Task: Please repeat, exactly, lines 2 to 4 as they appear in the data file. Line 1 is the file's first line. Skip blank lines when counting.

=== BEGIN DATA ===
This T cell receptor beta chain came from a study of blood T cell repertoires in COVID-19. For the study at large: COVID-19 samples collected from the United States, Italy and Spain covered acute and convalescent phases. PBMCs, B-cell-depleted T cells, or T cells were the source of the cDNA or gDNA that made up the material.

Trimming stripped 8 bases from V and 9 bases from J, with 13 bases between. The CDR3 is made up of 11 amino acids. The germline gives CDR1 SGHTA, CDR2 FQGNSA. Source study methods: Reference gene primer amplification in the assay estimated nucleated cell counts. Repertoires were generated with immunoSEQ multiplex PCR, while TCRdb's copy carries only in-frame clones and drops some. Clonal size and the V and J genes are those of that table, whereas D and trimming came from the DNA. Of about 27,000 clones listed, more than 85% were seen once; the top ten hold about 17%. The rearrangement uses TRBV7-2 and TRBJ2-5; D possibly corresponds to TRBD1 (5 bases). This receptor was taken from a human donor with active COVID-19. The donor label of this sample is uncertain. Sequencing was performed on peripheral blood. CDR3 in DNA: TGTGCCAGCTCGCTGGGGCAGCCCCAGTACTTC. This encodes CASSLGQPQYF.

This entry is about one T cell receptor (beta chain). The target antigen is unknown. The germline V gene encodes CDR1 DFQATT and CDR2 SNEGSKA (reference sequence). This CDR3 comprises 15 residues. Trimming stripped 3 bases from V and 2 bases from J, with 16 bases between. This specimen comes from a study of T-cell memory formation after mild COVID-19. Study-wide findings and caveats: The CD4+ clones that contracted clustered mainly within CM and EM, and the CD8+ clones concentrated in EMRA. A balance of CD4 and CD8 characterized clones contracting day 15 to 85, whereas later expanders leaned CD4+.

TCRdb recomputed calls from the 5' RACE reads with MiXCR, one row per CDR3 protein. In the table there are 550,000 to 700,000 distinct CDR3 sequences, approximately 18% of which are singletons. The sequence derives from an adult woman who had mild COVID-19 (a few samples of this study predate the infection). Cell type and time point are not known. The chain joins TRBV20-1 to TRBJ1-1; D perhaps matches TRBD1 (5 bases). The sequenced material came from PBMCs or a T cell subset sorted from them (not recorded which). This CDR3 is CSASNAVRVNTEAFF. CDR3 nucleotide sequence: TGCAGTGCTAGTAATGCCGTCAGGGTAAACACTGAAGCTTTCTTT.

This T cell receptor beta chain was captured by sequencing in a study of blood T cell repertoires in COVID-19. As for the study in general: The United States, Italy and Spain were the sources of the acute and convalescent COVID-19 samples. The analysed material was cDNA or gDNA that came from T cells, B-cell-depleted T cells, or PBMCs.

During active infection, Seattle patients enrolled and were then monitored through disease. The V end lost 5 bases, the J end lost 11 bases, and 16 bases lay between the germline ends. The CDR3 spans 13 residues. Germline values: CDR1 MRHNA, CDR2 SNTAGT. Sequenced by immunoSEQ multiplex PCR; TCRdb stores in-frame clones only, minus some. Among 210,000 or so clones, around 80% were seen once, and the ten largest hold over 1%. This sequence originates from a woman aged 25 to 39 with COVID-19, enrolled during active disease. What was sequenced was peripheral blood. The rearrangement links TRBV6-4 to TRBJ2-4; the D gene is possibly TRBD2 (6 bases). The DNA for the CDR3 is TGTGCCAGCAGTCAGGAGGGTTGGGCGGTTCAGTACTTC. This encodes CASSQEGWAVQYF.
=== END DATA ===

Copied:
Trimming stripped 8 bases from V and 9 bases from J, with 13 bases between. The CDR3 is made up of 11 amino acids. The germline gives CDR1 SGHTA, CDR2 FQGNSA. Source study methods: Reference gene primer amplification in the assay estimated nucleated cell counts. Repertoires were generated with immunoSEQ multiplex PCR, while TCRdb's copy carries only in-frame clones and drops some. Clonal size and the V and J genes are those of that table, whereas D and trimming came from the DNA. Of about 27,000 clones listed, more than 85% were seen once; the top ten hold about 17%. The rearrangement uses TRBV7-2 and TRBJ2-5; D possibly corresponds to TRBD1 (5 bases). This receptor was taken from a human donor with active COVID-19. The donor label of this sample is uncertain. Sequencing was performed on peripheral blood. CDR3 in DNA: TGTGCCAGCTCGCTGGGGCAGCCCCAGTACTTC. This encodes CASSLGQPQYF.

This entry is about one T cell receptor (beta chain). The target antigen is unknown. The germline V gene encodes CDR1 DFQATT and CDR2 SNEGSKA (reference sequence). This CDR3 comprises 15 residues. Trimming stripped 3 bases from V and 2 bases from J, with 16 bases between. This specimen comes from a study of T-cell memory formation after mild COVID-19. Study-wide findings and caveats: The CD4+ clones that contracted clustered mainly within CM and EM, and the CD8+ clones concentrated in EMRA. A balance of CD4 and CD8 characterized clones contracting day 15 to 85, whereas later expanders leaned CD4+.

TCRdb recomputed calls from the 5' RACE reads with MiXCR, one row per CDR3 protein. In the table there are 550,000 to 700,000 distinct CDR3 sequences, approximately 18% of which are singletons. The sequence derives from an adult woman who had mild COVID-19 (a few samples of this study predate the infection). Cell type and time point are not known. The chain joins TRBV20-1 to TRBJ1-1; D perhaps matches TRBD1 (5 bases). The sequenced material came from PBMCs or a T cell subset sorted from them (not recorded which). This CDR3 is CSASNAVRVNTEAFF. CDR3 nucleotide sequence: TGCAGTGCTAGTAATGCCGTCAGGGTAAACACTGAAGCTTTCTTT.